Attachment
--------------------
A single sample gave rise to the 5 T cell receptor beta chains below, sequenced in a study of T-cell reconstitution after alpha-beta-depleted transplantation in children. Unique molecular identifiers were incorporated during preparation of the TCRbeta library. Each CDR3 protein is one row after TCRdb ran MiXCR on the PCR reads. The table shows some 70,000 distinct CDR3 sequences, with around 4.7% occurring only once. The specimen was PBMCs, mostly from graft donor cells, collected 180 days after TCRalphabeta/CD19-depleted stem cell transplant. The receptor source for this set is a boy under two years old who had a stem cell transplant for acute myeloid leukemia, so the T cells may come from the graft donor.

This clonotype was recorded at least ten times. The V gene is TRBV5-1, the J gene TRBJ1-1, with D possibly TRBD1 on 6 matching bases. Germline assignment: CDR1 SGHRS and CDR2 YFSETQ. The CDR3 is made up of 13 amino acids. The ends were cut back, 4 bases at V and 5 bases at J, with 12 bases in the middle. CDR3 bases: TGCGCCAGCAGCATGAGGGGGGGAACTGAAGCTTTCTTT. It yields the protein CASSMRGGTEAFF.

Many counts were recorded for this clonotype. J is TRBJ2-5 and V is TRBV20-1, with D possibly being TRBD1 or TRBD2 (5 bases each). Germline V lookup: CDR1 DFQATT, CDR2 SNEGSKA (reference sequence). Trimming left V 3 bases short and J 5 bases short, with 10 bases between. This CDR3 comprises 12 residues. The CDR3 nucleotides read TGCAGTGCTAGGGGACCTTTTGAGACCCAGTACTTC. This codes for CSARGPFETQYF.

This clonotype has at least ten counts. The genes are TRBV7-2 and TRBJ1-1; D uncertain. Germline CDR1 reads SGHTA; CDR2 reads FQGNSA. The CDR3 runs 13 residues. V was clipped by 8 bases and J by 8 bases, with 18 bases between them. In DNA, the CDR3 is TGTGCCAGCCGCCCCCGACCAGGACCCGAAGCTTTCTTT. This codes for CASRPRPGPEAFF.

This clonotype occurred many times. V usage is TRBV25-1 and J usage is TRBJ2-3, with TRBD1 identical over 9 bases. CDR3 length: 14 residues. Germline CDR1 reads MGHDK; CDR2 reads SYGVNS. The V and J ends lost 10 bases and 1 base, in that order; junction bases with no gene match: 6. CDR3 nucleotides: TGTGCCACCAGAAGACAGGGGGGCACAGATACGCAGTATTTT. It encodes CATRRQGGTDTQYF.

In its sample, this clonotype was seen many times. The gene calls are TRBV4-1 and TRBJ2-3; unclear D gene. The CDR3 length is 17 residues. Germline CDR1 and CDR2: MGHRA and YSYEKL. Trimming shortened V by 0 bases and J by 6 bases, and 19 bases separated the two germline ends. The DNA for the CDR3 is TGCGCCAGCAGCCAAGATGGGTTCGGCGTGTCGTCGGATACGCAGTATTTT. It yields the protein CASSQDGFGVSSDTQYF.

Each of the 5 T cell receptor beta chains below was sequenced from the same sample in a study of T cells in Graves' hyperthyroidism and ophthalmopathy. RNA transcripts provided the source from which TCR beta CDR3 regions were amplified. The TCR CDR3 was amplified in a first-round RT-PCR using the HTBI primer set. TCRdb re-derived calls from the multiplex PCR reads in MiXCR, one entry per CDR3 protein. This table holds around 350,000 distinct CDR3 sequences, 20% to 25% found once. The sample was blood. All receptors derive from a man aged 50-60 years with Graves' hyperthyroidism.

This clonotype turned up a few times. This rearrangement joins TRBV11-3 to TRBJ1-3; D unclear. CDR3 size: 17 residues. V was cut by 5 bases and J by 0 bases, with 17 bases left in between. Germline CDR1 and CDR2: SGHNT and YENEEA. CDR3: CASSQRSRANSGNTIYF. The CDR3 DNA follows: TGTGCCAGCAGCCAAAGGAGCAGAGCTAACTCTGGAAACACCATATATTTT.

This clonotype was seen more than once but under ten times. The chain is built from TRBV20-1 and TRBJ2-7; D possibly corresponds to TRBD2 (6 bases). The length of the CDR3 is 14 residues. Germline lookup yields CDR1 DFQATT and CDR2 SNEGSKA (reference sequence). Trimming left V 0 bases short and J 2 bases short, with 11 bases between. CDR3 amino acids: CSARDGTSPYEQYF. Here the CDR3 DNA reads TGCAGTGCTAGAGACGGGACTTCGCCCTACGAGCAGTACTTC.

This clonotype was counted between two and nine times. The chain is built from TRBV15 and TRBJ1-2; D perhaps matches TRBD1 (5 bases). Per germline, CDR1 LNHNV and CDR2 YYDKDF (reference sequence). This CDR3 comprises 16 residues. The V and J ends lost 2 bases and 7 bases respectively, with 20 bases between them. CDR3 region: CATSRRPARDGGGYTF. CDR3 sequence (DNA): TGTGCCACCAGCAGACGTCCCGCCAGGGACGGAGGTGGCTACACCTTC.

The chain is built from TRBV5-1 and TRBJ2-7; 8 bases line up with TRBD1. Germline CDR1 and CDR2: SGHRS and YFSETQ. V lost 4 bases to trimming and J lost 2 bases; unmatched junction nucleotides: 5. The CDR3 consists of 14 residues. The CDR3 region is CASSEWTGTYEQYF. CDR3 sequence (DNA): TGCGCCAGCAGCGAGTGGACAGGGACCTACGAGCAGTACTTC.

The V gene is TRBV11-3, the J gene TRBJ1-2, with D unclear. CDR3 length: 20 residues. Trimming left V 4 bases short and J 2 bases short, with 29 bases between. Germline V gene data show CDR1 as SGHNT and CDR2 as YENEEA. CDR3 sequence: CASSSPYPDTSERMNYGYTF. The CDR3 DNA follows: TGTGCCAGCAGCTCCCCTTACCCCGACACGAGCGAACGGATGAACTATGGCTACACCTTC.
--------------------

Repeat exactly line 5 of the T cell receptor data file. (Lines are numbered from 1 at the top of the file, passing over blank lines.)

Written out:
This clonotype occurred many times. V usage is TRBV25-1 and J usage is TRBJ2-3, with TRBD1 identical over 9 bases. CDR3 length: 14 residues. Germline CDR1 reads MGHDK; CDR2 reads SYGVNS. The V and J ends lost 10 bases and 1 base, in that order; junction bases with no gene match: 6. CDR3 nucleotides: TGTGCCACCAGAAGACAGGGGGGCACAGATACGCAGTATTTT. It encodes CATRRQGGTDTQYF.